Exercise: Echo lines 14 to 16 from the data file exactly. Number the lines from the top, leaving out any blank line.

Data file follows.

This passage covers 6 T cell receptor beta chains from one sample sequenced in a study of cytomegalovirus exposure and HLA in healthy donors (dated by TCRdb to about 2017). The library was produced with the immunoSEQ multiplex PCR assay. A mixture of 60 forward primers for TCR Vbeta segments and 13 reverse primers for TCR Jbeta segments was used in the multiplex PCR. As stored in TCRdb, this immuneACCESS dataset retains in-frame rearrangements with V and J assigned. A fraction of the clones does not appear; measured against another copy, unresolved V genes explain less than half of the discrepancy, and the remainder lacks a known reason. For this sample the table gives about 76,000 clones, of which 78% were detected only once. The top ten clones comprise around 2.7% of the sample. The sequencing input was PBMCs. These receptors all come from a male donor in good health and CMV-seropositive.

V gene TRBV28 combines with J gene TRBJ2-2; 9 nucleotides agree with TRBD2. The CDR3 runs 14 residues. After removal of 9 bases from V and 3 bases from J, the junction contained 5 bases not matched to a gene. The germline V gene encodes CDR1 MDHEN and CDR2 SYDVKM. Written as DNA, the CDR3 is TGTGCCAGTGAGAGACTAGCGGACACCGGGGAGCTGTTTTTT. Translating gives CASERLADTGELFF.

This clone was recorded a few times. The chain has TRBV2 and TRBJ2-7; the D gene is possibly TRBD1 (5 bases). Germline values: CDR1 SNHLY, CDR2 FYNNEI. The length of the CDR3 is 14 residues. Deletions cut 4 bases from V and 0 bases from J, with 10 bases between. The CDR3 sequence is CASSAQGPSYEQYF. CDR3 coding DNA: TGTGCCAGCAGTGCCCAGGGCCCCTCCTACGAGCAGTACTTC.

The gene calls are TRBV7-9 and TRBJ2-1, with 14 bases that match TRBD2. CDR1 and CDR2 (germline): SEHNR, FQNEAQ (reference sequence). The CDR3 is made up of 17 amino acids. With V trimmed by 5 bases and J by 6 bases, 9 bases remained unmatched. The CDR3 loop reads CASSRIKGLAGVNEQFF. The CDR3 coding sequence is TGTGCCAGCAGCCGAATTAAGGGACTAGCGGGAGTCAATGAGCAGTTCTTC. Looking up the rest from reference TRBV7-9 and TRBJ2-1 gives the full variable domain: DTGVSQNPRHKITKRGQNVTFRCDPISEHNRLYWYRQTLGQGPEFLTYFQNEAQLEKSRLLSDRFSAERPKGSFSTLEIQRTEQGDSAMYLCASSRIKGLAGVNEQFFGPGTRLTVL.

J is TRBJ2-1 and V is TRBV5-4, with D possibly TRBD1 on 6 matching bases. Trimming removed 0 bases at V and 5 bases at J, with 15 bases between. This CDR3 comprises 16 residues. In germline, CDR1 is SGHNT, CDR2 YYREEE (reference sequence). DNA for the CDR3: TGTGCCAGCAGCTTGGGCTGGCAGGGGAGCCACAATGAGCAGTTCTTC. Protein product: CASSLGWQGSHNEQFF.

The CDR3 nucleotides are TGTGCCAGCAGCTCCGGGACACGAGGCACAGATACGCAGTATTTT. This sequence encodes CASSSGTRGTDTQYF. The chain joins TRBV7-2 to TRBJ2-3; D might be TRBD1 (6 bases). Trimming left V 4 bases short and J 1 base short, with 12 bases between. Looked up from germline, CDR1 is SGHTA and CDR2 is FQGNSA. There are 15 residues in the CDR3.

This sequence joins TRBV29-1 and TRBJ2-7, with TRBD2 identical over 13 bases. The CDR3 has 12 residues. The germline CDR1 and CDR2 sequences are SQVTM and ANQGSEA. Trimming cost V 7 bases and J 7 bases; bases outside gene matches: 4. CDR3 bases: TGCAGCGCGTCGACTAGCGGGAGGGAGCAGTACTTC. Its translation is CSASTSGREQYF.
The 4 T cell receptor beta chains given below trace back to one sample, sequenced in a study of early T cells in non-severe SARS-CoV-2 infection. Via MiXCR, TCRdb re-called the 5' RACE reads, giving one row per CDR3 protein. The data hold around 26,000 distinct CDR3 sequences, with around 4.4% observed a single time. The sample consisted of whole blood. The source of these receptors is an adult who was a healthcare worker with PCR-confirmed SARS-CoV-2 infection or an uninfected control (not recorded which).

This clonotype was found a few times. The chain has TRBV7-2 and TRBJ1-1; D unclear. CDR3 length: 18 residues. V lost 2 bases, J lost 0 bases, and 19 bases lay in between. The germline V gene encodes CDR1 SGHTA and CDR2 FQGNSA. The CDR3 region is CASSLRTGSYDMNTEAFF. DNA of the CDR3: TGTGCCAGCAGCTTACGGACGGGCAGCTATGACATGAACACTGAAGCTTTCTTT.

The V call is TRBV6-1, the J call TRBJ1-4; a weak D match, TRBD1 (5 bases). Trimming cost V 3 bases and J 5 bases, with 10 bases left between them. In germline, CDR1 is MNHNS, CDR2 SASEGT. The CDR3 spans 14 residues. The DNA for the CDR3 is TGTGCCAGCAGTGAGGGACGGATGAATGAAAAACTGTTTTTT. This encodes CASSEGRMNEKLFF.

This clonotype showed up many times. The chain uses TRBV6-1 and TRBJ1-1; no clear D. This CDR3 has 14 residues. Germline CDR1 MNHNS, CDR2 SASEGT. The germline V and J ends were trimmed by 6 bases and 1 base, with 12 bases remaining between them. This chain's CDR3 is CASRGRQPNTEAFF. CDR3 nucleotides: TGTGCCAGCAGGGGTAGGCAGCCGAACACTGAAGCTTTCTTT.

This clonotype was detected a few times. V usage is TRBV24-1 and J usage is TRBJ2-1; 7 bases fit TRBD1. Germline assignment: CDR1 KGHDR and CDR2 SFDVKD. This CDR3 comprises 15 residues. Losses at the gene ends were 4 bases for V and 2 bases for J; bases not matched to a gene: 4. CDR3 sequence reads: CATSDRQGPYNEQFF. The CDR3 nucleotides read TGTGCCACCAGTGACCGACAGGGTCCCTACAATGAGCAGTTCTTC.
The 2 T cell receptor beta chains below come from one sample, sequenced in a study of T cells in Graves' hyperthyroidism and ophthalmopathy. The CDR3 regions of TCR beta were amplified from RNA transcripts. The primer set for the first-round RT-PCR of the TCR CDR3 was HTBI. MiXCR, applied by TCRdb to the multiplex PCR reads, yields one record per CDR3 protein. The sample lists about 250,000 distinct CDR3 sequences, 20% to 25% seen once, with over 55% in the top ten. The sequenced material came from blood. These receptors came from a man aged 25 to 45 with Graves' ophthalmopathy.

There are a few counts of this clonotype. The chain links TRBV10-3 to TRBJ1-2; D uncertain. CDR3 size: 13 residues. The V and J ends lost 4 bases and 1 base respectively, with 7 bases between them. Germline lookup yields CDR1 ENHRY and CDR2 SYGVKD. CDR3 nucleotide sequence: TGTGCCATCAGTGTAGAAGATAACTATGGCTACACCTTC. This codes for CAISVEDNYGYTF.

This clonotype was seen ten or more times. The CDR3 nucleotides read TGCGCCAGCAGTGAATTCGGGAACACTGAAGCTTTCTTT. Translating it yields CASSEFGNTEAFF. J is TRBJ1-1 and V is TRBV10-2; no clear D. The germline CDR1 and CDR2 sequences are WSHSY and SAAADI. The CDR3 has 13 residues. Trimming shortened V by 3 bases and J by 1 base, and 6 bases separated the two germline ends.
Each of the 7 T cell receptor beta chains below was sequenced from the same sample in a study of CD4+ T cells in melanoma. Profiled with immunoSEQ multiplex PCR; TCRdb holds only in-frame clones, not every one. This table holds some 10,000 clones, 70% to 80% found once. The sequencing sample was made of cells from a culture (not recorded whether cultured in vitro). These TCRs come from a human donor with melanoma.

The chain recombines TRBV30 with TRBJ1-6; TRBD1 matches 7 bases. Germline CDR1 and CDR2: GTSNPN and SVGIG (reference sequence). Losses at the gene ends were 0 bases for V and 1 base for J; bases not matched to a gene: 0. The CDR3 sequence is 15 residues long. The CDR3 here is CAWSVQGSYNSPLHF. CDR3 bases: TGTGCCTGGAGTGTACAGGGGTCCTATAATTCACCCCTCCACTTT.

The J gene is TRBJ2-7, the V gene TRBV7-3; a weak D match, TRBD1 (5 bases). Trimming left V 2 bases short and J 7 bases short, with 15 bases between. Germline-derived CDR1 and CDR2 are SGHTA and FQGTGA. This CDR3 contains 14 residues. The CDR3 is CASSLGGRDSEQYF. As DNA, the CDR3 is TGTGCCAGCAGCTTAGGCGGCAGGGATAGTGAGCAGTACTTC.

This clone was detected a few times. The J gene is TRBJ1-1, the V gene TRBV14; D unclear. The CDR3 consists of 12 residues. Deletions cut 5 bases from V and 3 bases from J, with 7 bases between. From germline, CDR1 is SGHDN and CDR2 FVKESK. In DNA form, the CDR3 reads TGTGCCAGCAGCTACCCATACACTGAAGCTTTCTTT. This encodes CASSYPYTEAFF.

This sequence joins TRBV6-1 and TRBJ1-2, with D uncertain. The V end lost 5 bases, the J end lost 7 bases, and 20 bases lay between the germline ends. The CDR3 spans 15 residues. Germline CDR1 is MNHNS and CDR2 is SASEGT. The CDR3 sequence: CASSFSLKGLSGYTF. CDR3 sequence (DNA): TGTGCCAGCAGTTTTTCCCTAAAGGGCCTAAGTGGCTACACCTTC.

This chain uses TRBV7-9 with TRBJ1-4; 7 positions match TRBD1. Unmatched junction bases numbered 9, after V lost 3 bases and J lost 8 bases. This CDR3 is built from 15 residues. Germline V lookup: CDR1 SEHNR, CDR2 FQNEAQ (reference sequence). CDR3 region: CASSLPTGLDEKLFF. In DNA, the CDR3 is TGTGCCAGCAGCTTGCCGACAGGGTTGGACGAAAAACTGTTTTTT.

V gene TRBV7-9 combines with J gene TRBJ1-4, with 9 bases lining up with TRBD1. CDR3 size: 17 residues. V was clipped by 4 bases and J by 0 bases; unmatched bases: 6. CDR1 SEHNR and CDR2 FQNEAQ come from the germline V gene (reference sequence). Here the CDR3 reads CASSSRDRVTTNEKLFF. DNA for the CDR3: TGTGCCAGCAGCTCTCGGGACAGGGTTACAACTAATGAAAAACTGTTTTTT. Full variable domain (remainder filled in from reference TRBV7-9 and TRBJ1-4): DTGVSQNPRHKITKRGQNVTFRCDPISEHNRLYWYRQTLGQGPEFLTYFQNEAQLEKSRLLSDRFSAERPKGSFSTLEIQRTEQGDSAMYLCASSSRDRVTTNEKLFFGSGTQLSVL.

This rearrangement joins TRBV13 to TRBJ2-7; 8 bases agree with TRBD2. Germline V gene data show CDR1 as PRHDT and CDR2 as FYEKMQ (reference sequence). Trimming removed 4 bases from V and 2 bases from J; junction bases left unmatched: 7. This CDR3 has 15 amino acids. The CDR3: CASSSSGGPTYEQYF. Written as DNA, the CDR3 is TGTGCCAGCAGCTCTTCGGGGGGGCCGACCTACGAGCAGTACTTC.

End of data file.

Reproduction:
There are a few counts of this clonotype. The chain links TRBV10-3 to TRBJ1-2; D uncertain. CDR3 size: 13 residues. The V and J ends lost 4 bases and 1 base respectively, with 7 bases between them. Germline lookup yields CDR1 ENHRY and CDR2 SYGVKD. CDR3 nucleotide sequence: TGTGCCATCAGTGTAGAAGATAACTATGGCTACACCTTC. This codes for CAISVEDNYGYTF.

This clonotype was seen ten or more times. The CDR3 nucleotides read TGCGCCAGCAGTGAATTCGGGAACACTGAAGCTTTCTTT. Translating it yields CASSEFGNTEAFF. J is TRBJ1-1 and V is TRBV10-2; no clear D. The germline CDR1 and CDR2 sequences are WSHSY and SAAADI. The CDR3 has 13 residues. Trimming shortened V by 3 bases and J by 1 base, and 6 bases separated the two germline ends.
Each of the 7 T cell receptor beta chains below was sequenced from the same sample in a study of CD4+ T cells in melanoma. Profiled with immunoSEQ multiplex PCR; TCRdb holds only in-frame clones, not every one. This table holds some 10,000 clones, 70% to 80% found once. The sequencing sample was made of cells from a culture (not recorded whether cultured in vitro). These TCRs come from a human donor with melanoma.